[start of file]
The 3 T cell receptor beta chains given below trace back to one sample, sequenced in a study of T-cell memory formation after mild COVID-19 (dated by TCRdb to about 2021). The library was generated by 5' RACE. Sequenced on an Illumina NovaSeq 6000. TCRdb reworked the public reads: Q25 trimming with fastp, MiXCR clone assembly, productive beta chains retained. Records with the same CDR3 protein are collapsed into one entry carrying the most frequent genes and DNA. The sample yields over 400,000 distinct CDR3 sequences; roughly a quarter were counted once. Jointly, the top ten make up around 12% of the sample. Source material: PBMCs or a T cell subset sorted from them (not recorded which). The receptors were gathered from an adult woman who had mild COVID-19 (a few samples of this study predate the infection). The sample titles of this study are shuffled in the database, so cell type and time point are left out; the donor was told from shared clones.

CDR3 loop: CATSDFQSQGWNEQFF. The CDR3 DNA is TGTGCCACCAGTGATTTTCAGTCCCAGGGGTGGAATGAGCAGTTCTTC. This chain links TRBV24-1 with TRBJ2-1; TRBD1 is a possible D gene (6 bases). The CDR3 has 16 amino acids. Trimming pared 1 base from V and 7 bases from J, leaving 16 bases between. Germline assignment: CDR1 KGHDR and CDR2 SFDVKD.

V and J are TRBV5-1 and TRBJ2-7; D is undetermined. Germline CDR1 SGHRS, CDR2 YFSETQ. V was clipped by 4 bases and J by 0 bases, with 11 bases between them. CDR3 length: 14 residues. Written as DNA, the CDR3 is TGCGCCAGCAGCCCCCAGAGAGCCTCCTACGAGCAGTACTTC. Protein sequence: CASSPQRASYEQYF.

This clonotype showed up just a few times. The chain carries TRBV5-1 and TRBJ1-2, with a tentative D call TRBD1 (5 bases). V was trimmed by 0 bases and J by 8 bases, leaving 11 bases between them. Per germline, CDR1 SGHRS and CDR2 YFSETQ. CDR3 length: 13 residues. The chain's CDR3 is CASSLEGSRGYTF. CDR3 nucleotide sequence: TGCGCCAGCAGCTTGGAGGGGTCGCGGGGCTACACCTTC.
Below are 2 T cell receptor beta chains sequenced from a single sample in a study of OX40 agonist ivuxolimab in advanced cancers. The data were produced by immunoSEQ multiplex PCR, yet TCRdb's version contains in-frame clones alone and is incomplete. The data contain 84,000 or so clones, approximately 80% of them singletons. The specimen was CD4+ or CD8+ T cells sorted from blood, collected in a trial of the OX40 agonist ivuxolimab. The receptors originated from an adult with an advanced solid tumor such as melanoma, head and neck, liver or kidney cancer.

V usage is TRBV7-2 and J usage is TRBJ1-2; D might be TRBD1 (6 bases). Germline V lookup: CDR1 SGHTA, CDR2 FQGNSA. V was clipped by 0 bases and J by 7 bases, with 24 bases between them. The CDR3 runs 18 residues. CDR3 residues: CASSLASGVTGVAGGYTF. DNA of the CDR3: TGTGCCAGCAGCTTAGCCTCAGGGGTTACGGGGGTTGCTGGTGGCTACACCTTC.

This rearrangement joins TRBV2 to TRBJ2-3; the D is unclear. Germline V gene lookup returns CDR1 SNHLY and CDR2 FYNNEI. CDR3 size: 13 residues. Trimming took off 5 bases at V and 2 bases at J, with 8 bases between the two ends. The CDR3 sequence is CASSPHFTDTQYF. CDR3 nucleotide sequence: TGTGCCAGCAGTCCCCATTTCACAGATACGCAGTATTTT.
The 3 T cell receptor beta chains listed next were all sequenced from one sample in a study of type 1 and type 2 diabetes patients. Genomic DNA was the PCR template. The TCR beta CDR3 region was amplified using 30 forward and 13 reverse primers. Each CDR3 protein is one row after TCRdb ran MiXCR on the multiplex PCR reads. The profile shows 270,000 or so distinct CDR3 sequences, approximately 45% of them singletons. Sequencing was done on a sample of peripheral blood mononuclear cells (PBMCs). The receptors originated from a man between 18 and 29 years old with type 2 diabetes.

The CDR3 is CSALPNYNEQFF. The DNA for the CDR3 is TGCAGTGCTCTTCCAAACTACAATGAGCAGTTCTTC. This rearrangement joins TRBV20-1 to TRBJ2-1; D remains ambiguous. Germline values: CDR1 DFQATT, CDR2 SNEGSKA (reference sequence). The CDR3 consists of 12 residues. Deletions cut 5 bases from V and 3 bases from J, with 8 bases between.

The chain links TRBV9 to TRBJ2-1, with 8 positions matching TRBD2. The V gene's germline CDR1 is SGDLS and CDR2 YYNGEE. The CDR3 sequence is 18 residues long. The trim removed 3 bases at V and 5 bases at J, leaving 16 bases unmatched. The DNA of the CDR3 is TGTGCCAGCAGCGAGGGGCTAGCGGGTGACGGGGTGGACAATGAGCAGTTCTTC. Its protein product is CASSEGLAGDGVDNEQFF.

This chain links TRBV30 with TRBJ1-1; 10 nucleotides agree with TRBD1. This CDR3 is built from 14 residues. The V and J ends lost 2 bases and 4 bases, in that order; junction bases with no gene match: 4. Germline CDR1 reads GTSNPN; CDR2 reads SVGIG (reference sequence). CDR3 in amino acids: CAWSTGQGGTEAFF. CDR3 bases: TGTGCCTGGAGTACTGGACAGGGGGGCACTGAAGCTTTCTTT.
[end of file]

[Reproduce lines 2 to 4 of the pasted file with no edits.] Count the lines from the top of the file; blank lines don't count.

CDR3 loop: CATSDFQSQGWNEQFF. The CDR3 DNA is TGTGCCACCAGTGATTTTCAGTCCCAGGGGTGGAATGAGCAGTTCTTC. This chain links TRBV24-1 with TRBJ2-1; TRBD1 is a possible D gene (6 bases). The CDR3 has 16 amino acids. Trimming pared 1 base from V and 7 bases from J, leaving 16 bases between. Germline assignment: CDR1 KGHDR and CDR2 SFDVKD.

V and J are TRBV5-1 and TRBJ2-7; D is undetermined. Germline CDR1 SGHRS, CDR2 YFSETQ. V was clipped by 4 bases and J by 0 bases, with 11 bases between them. CDR3 length: 14 residues. Written as DNA, the CDR3 is TGCGCCAGCAGCCCCCAGAGAGCCTCCTACGAGCAGTACTTC. Protein sequence: CASSPQRASYEQYF.

This clonotype showed up just a few times. The chain carries TRBV5-1 and TRBJ1-2, with a tentative D call TRBD1 (5 bases). V was trimmed by 0 bases and J by 8 bases, leaving 11 bases between them. Per germline, CDR1 SGHRS and CDR2 YFSETQ. CDR3 length: 13 residues. The chain's CDR3 is CASSLEGSRGYTF. CDR3 nucleotide sequence: TGCGCCAGCAGCTTGGAGGGGTCGCGGGGCTACACCTTC.